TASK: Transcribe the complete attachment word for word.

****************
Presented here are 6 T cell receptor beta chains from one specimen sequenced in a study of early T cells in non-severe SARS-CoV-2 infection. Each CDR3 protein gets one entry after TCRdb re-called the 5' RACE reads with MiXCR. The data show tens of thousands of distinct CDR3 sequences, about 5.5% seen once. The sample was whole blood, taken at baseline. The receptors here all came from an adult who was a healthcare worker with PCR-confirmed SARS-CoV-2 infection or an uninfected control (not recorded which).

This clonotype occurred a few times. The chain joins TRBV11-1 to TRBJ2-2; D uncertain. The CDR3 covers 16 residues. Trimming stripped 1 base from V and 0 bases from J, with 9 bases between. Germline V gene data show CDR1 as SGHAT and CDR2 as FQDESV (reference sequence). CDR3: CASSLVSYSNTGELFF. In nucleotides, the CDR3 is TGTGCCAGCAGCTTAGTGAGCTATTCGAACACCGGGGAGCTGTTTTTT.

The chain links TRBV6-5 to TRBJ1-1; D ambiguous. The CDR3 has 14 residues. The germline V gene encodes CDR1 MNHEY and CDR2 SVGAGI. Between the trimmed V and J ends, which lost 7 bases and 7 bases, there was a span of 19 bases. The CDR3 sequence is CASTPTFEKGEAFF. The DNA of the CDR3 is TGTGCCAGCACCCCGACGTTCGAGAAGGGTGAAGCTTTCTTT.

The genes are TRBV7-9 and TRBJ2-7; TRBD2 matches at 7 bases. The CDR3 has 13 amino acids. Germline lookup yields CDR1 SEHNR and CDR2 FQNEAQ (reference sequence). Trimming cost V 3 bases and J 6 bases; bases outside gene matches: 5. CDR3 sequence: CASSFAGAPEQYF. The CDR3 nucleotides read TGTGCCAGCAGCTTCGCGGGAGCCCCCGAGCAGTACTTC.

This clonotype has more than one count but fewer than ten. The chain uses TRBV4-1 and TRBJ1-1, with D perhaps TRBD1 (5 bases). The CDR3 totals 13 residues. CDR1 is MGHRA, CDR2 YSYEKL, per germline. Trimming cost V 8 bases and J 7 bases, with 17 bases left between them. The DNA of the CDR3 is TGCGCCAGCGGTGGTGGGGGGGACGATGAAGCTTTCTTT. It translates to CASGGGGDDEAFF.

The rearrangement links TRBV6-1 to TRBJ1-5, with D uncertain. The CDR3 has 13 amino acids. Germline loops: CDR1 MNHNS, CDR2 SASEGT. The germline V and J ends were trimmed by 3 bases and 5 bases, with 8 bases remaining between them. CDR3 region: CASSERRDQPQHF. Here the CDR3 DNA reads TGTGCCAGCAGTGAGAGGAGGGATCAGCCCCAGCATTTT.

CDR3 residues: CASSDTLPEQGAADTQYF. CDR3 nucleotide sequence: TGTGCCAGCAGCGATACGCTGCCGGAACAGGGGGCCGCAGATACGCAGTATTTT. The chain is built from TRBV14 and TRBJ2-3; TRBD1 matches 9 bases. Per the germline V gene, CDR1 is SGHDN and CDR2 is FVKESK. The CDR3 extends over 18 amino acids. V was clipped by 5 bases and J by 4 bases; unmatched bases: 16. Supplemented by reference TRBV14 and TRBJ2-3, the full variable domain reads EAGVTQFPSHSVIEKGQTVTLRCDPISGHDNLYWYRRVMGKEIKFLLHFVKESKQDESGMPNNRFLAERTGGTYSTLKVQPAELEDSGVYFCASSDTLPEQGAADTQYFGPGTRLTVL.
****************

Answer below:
Presented here are 6 T cell receptor beta chains from one specimen sequenced in a study of early T cells in non-severe SARS-CoV-2 infection. Each CDR3 protein gets one entry after TCRdb re-called the 5' RACE reads with MiXCR. The data show tens of thousands of distinct CDR3 sequences, about 5.5% seen once. The sample was whole blood, taken at baseline. The receptors here all came from an adult who was a healthcare worker with PCR-confirmed SARS-CoV-2 infection or an uninfected control (not recorded which).

This clonotype occurred a few times. The chain joins TRBV11-1 to TRBJ2-2; D uncertain. The CDR3 covers 16 residues. Trimming stripped 1 base from V and 0 bases from J, with 9 bases between. Germline V gene data show CDR1 as SGHAT and CDR2 as FQDESV (reference sequence). CDR3: CASSLVSYSNTGELFF. In nucleotides, the CDR3 is TGTGCCAGCAGCTTAGTGAGCTATTCGAACACCGGGGAGCTGTTTTTT.

The chain links TRBV6-5 to TRBJ1-1; D ambiguous. The CDR3 has 14 residues. The germline V gene encodes CDR1 MNHEY and CDR2 SVGAGI. Between the trimmed V and J ends, which lost 7 bases and 7 bases, there was a span of 19 bases. The CDR3 sequence is CASTPTFEKGEAFF. The DNA of the CDR3 is TGTGCCAGCACCCCGACGTTCGAGAAGGGTGAAGCTTTCTTT.

The genes are TRBV7-9 and TRBJ2-7; TRBD2 matches at 7 bases. The CDR3 has 13 amino acids. Germline lookup yields CDR1 SEHNR and CDR2 FQNEAQ (reference sequence). Trimming cost V 3 bases and J 6 bases; bases outside gene matches: 5. CDR3 sequence: CASSFAGAPEQYF. The CDR3 nucleotides read TGTGCCAGCAGCTTCGCGGGAGCCCCCGAGCAGTACTTC.

This clonotype has more than one count but fewer than ten. The chain uses TRBV4-1 and TRBJ1-1, with D perhaps TRBD1 (5 bases). The CDR3 totals 13 residues. CDR1 is MGHRA, CDR2 YSYEKL, per germline. Trimming cost V 8 bases and J 7 bases, with 17 bases left between them. The DNA of the CDR3 is TGCGCCAGCGGTGGTGGGGGGGACGATGAAGCTTTCTTT. It translates to CASGGGGDDEAFF.

The rearrangement links TRBV6-1 to TRBJ1-5, with D uncertain. The CDR3 has 13 amino acids. Germline loops: CDR1 MNHNS, CDR2 SASEGT. The germline V and J ends were trimmed by 3 bases and 5 bases, with 8 bases remaining between them. CDR3 region: CASSERRDQPQHF. Here the CDR3 DNA reads TGTGCCAGCAGTGAGAGGAGGGATCAGCCCCAGCATTTT.

CDR3 residues: CASSDTLPEQGAADTQYF. CDR3 nucleotide sequence: TGTGCCAGCAGCGATACGCTGCCGGAACAGGGGGCCGCAGATACGCAGTATTTT. The chain is built from TRBV14 and TRBJ2-3; TRBD1 matches 9 bases. Per the germline V gene, CDR1 is SGHDN and CDR2 is FVKESK. The CDR3 extends over 18 amino acids. V was clipped by 5 bases and J by 4 bases; unmatched bases: 16. Supplemented by reference TRBV14 and TRBJ2-3, the full variable domain reads EAGVTQFPSHSVIEKGQTVTLRCDPISGHDNLYWYRRVMGKEIKFLLHFVKESKQDESGMPNNRFLAERTGGTYSTLKVQPAELEDSGVYFCASSDTLPEQGAADTQYFGPGTRLTVL.